Hello Sunday school teachers, preachers, and students! Welcome to SundaySchoolPreacher.com.  This week I take a look at the second lesson of the Beatitudes.  In this week’s lesson Jesus continues to outline what righteousness looks like and the rules and regulations of his Kingdom.  Matthew gives us an honest account of the tension between what I keep calling the “old school” Jewish hierarchy and these new upstarts that are telling people about a man named Jesus who can save the world.  “Old school” Judaism and these new Jewish Christians don’t agree and they don’t get along.  Matthew is writing to these new Jewish Christians to point them in the right direction concerning this New Covenant and how Jesus fulfills the Old Testament.  Some of the ideas surrounding this week’s text include the terms: 

The Law

The Prophets

Scribes and Pharisees

Background: 

The overall focus for the summer quarter is a heartfelt covenant.  Heartfelt is an adjective.  It is a describing word.  It adds context to or describes a noun which in this case is covenant.  So, we’re talking about a heartfelt covenant.  Heartfelt is defined as “a feeling or its expression that is sincere; deeply and strongly felt”.  When something is heartfelt it is genuine, it’s authentic.  In our lessons this summer we are studying different aspects of this heartfelt, this genuine, authentic, and sincere covenant established by Jesus Christ.  But what I really want to highlight is that WE are the ones who experience this covenant in a heartfelt way. 

With that in mind, I’ll provide some background on the origin of the book of Matthew, a bit of background on the people this Gospel was written to, and then I’ll narrow the focus to this week’s study which is the 5th chapter of the Gospel According to Matthew. 

Matthew is also known as Levi the son of Alphaeus (Mark 2:14).  Matthew is a tax collector when Jesus finds him sitting at a tax booth.  Jesus simply says “follow me” and Matthew got up and followed him.  As a tax collector, Matthew was likely despised by other Jews because he would have been seen as a collaborator with the Roman Empire.  Also, tax collectors were called unclean and often defrauded and cheated people by charging excessive taxes.  So Jews did not associate with tax collectors.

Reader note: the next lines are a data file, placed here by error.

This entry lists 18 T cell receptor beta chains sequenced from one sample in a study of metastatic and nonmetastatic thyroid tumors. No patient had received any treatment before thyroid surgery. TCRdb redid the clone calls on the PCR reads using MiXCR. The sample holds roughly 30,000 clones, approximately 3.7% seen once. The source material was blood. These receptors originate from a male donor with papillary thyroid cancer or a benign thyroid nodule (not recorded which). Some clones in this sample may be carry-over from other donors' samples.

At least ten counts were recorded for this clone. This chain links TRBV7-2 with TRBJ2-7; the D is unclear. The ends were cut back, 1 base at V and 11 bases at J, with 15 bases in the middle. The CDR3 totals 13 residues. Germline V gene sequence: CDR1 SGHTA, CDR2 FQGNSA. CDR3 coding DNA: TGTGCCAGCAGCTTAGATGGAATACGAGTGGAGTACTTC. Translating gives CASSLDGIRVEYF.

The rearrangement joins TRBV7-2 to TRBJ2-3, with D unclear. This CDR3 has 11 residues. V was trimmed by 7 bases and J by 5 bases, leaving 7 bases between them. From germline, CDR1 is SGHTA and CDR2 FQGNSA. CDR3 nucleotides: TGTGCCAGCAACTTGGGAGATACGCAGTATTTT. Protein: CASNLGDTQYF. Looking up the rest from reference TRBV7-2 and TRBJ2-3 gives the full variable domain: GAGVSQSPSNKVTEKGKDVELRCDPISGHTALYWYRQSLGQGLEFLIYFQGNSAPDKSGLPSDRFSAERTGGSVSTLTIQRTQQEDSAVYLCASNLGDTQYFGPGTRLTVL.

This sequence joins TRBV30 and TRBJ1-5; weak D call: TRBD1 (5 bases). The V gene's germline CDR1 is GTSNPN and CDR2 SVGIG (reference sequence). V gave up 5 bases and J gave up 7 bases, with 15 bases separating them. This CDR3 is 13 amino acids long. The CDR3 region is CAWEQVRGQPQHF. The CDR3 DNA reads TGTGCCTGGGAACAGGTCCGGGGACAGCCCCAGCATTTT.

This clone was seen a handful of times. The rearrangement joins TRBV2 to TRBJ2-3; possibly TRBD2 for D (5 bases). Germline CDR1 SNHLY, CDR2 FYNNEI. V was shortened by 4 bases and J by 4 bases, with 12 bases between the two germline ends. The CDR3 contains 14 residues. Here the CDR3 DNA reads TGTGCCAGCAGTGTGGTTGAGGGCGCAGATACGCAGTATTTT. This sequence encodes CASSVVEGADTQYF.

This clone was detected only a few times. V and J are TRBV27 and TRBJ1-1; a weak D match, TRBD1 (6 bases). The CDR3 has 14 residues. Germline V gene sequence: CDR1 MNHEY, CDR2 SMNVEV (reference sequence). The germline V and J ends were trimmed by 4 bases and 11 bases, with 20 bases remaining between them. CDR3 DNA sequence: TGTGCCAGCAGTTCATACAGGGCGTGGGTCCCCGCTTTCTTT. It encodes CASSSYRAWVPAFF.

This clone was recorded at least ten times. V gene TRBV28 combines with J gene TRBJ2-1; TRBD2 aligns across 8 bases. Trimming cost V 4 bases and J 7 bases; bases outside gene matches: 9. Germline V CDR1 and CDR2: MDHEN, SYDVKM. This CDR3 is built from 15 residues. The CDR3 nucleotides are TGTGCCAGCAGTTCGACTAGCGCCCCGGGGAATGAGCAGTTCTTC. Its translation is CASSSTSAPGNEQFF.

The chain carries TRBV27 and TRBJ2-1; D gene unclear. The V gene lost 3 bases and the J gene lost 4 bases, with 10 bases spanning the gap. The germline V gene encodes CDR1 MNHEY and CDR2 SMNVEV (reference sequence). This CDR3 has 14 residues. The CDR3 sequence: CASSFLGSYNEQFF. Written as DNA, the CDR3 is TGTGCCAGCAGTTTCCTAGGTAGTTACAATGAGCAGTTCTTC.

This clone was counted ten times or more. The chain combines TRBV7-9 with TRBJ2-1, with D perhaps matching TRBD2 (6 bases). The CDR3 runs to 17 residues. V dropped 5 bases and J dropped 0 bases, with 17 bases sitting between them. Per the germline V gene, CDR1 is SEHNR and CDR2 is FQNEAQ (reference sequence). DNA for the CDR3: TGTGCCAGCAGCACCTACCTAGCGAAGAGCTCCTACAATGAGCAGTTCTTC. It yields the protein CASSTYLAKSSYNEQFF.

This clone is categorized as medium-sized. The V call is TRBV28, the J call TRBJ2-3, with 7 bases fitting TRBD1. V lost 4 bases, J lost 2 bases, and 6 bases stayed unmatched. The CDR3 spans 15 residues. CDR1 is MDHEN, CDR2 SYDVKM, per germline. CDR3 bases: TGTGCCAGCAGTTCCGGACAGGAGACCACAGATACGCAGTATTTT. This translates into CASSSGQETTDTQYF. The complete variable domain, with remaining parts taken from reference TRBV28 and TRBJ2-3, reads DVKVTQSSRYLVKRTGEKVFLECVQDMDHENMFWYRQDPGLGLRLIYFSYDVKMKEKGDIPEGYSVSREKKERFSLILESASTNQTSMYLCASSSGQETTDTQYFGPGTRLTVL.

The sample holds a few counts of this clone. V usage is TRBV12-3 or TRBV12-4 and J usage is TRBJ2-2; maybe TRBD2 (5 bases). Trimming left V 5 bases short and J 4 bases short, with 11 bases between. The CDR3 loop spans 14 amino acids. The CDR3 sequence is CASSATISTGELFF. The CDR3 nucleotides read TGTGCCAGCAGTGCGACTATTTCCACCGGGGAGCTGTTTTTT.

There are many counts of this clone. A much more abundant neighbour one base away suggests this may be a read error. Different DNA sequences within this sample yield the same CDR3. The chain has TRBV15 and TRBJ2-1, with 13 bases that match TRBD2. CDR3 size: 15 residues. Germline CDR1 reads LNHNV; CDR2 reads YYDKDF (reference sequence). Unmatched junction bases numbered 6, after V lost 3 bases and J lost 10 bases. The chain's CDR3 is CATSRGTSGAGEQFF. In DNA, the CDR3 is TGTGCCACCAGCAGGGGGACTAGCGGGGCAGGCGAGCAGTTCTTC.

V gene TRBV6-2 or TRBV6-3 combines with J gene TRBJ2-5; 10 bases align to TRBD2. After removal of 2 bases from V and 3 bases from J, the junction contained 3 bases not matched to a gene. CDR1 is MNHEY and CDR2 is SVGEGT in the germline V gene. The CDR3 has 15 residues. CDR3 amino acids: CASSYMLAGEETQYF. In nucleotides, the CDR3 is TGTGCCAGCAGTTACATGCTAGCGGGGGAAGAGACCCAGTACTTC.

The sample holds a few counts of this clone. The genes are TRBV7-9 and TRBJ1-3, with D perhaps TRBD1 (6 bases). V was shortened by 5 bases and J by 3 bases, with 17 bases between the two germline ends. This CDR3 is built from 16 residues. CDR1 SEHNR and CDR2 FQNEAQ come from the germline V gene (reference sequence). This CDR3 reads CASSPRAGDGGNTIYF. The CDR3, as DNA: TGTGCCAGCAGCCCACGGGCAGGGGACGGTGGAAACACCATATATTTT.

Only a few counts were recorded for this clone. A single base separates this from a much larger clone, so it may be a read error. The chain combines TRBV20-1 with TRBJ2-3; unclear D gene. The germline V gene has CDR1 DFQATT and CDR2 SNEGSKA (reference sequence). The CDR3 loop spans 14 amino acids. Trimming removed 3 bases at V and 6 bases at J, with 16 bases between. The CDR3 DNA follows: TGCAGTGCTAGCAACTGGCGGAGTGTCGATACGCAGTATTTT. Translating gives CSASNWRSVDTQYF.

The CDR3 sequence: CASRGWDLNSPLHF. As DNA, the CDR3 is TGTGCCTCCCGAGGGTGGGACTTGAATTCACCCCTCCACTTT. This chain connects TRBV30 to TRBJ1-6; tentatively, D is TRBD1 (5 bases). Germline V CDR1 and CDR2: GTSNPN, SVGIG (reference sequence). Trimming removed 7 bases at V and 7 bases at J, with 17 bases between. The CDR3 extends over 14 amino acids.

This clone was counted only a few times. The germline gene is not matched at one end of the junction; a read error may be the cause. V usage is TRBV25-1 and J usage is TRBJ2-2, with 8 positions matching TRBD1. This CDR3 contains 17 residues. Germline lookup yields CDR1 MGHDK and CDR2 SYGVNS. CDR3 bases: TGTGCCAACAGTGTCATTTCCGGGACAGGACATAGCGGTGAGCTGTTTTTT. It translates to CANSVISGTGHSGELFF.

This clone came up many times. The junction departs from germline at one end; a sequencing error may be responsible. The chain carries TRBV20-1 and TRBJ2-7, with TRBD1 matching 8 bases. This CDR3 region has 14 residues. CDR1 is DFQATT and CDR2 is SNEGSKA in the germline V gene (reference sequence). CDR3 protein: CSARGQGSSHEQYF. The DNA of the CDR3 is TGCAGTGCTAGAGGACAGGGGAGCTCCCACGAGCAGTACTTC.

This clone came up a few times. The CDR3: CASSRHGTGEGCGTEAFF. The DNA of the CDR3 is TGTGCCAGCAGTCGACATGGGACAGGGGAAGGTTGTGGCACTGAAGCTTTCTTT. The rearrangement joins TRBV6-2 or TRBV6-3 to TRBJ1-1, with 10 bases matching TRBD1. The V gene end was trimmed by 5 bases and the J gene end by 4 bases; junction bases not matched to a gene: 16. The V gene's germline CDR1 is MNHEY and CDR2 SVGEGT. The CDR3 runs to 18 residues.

Additionally, keep in mind this text is likely written after 70 A.D.  The Jewish temple has been destroyed and Matthew is writing to Jewish Christians.  The New Interpreter’s Study Bible explains that “although the name Matthew is linked with this Gospel about 100 years after it was written, it is not known who the real author is, when the text was originally written, or why this work is named Matthew”.  An illustrated biographical dictionary explains that “although Mark is the shortest Gospel, Matthew and Luke substantially use the same text as Mark but supplement it with additional writings”. 

The fifth chapter of Matthew begins Jesus’ Sermon on the Mount.  The sermon covers chapters 5 through 7.  Chapter 5 begins with “blessings and sayings (5:3-16) the middle section of the sermon has six interpretations of scripture (5:17-48), instructions on three distinctive discipleship practices (6:1-18), and teaching on social and economic practices (6:19-7:12)” (NISB).  Over the next four weeks I will cover all of chapter five and close the last lesson with chapter 7.  Some important words to consider from this text include:

The Law

The Prophets

Scribes and Pharisees

Review of Last Week and How it Connects to This Week: 

Last week was the first of five lessons from the Gospel According to Matthew.  The text was Matthew 5:1-12 which is the beginning portion of the Beatitudes.  I began with a description of verse one and two observing how Jesus took notice of the crowds, and then how he withdrew to an unnamed mountain to address his disciples.  I also noted that “So far there are only four disciples (4:18-22; 10:1-4), but they represent all disciples” (NISB).  I also noted that the poor in spirit, those who mourn, the meek, and those who hunger and thirst after righteousness is important language for a people who are oppressed, persecuted, and subjugated by the Imperial Roman government and their fellow Jewish nationals. I provided a definition of the poor as “those who are economically or spiritually without sufficient resources and noted that God has a special concern for the poor.  Contemporary liberation theology emphasizes reading Scripture from the perspective of the poor.  I also quoted the NISB noting that “The second half of each blessing promises God’s future reversal of imperial situations” (NISB). 

I also mentioned mercy from verse seven.  Mercy is an important descriptor of God.  Our homes are better when mercy is present.  Our communities are better when mercy is present, and our governmental policies make society better when they deal with poverty as a priority.